River
Quote:
Originally Posted by XYZ123 View Post
"You and me baby ain't nothing but mammals so let's do it like they do on the Discovery Channel"?
One of my favorite songs!

I think I'll make it my signature for a bit. How swinger of me.

MonoVCPHG
Quote:
Originally Posted by JRiverMartin View Post

Some people are simply not very well socialized, but are prone to question and even reject common social norms, taboos and expectations. It's a temperament thing--and very common among practicing poly folk.

.
Based on the monthly poly meetings I attend which have a fairly large attendance I will completely agree with you on this point JRM. This is partially why I have such a hard time mixing with the community. I embrace social norms and rarely swim upstream. I don't question the norms and naturally thrive within them.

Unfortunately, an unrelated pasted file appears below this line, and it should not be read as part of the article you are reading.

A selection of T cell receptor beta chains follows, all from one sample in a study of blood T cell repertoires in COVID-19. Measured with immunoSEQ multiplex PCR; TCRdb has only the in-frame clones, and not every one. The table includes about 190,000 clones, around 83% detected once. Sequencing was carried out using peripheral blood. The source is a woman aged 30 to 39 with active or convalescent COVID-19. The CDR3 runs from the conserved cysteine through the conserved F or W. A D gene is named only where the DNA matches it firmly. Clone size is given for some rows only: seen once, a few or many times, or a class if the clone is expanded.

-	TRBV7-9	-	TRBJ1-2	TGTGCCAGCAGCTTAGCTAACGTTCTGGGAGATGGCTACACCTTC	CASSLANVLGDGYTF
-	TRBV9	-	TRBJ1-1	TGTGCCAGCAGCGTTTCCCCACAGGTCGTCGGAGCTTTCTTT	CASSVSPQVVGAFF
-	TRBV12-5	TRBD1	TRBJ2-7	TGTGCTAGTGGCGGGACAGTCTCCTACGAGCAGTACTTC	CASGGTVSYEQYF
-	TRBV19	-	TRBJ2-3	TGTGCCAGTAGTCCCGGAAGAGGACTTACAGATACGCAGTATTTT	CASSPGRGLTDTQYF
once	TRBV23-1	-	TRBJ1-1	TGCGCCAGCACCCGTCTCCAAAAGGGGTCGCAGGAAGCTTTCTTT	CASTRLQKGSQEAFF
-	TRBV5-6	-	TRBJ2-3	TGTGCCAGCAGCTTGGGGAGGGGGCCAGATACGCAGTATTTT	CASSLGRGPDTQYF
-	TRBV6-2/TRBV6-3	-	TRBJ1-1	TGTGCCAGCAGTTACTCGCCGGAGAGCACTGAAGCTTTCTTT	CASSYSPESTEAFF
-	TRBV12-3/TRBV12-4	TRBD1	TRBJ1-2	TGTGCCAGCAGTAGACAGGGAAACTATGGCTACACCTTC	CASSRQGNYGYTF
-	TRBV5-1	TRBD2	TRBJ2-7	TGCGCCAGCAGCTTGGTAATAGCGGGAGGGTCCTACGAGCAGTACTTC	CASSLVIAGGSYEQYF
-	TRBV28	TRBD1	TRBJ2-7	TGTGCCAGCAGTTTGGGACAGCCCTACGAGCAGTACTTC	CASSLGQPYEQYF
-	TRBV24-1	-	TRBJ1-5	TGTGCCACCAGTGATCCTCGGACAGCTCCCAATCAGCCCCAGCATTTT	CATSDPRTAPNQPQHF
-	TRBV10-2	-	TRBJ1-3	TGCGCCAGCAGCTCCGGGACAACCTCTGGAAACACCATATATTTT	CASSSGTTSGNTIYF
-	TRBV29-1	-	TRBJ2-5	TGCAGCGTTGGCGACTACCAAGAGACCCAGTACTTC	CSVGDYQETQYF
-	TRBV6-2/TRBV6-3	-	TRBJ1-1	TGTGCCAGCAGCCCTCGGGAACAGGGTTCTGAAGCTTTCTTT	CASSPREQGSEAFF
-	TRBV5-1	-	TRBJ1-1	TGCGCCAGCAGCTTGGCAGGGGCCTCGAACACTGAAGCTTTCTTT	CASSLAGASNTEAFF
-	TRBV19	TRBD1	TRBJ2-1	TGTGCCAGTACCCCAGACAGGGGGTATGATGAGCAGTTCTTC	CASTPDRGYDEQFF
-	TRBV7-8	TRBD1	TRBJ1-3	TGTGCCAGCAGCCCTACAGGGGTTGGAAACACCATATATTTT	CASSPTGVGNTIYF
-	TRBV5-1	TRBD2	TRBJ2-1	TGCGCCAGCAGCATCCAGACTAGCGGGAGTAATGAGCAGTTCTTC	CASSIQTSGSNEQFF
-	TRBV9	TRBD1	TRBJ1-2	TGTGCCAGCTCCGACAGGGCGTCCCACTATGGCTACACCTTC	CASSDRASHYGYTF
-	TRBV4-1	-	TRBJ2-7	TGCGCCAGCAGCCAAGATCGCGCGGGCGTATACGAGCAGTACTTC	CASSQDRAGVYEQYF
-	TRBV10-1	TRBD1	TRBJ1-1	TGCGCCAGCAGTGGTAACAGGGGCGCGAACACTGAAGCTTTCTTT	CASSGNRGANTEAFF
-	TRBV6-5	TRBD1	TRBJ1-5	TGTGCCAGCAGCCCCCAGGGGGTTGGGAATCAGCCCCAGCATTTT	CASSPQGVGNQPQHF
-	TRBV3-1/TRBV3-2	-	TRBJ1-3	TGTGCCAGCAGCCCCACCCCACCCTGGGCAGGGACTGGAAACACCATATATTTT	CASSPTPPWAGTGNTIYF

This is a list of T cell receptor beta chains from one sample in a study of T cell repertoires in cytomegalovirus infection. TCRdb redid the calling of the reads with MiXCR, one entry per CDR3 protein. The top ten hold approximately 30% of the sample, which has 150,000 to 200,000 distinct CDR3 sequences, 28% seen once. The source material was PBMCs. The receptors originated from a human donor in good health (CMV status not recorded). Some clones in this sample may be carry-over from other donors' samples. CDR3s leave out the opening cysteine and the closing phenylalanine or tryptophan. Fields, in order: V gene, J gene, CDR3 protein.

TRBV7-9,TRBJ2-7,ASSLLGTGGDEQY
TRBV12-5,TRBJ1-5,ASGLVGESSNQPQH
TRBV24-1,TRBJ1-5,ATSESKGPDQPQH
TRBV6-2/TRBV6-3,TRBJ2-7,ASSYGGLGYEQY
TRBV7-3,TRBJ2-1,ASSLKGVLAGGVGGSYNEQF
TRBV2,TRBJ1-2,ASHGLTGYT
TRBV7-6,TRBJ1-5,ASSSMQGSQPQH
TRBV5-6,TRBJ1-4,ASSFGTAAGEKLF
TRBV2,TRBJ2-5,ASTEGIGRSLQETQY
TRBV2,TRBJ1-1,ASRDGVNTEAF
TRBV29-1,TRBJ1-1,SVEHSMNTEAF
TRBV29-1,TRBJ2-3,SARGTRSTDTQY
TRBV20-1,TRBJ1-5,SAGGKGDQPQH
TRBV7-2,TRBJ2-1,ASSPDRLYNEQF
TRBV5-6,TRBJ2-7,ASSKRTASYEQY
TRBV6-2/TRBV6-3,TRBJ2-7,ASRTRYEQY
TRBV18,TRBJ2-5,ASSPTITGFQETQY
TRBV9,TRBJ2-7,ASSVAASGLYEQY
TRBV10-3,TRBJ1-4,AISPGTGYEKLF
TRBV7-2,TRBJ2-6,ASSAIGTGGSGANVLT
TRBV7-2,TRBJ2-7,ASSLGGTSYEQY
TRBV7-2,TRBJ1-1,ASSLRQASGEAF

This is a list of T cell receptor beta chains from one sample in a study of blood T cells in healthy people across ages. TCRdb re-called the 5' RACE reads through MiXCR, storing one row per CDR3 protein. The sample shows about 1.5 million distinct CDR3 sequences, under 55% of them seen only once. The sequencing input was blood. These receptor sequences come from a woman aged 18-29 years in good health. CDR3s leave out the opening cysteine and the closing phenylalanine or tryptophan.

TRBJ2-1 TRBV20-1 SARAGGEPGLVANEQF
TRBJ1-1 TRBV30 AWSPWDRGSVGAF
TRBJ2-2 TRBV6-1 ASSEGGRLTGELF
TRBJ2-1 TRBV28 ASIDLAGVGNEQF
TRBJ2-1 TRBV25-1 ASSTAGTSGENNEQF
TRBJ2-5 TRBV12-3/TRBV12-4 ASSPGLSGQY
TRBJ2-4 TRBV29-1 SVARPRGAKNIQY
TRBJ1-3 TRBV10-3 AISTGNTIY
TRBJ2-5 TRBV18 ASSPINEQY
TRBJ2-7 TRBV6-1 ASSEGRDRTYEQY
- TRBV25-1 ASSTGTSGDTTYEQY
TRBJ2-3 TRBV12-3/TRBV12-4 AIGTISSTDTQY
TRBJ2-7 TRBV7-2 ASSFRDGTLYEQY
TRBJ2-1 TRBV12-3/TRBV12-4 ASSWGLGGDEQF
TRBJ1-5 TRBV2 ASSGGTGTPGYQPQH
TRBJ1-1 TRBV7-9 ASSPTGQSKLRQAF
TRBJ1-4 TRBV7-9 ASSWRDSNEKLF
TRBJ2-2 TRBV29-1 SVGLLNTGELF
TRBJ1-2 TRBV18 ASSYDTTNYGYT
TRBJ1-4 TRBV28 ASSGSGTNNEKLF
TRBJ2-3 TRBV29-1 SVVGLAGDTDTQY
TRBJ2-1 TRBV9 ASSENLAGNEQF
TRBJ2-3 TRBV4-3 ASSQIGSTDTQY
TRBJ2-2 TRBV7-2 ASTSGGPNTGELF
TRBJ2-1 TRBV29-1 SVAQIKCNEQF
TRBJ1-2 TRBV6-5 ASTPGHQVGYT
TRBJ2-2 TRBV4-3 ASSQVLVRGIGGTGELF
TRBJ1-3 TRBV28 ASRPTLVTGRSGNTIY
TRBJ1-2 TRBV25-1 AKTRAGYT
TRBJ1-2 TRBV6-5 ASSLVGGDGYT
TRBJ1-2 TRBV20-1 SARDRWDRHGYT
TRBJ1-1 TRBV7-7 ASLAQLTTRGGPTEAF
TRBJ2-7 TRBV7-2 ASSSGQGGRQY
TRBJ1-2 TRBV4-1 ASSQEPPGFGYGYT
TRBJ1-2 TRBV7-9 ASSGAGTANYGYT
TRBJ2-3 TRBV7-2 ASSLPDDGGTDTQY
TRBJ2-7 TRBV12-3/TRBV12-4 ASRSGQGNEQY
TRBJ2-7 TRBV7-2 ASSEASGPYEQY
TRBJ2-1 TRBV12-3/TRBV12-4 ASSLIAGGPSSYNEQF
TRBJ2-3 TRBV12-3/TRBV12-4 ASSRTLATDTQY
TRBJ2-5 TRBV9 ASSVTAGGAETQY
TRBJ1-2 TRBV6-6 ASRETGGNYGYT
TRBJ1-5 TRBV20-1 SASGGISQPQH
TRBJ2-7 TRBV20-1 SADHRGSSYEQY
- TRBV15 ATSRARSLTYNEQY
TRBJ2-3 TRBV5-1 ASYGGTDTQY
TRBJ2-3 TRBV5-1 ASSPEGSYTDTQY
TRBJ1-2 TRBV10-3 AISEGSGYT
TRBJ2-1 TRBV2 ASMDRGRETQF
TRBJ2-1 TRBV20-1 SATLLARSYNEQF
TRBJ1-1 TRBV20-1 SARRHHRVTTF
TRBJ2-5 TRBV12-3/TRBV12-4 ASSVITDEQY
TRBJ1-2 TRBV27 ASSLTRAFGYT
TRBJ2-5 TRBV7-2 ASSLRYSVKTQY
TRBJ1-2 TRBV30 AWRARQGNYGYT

Last edited by redpepper; 03-24-2011 at 04:59 AM.
Reply With Quote
  #2  
Old 09-03-2009, 03:27 PM
River's Avatar
River River is offline
Senior Member
 
Join Date: Mar 2009
Location: NM, USA
Posts: 1,894
Default

It seems to me that I've spent a LOT of time in my life, from very early on, sifting and separating wheat from chaff -- good, positive, healthy, wholesome social norms from bad, ugly, repulsive, destructive ones. Society has plenty of both, and I really think living a full and purposeful, constructive, life requires some of this sifting process -- whether we like it or not. And it's often like having dental work done. No fun.
__________________
bi, partnered, available

River's Blog
Reply With Quote
  #3  
Old 09-03-2009, 05:47 PM
MonoVCPHG's Avatar
MonoVCPHG MonoVCPHG is offline
Senior Member
 
Join Date: Apr 2009
Location: In Redpepper's heart
Posts: 4,742
Default

I am a political and societal leaf in the wind. I flow wherever the breeze takes me and give little thought to what the breeze consists of. I am simply happy to float there.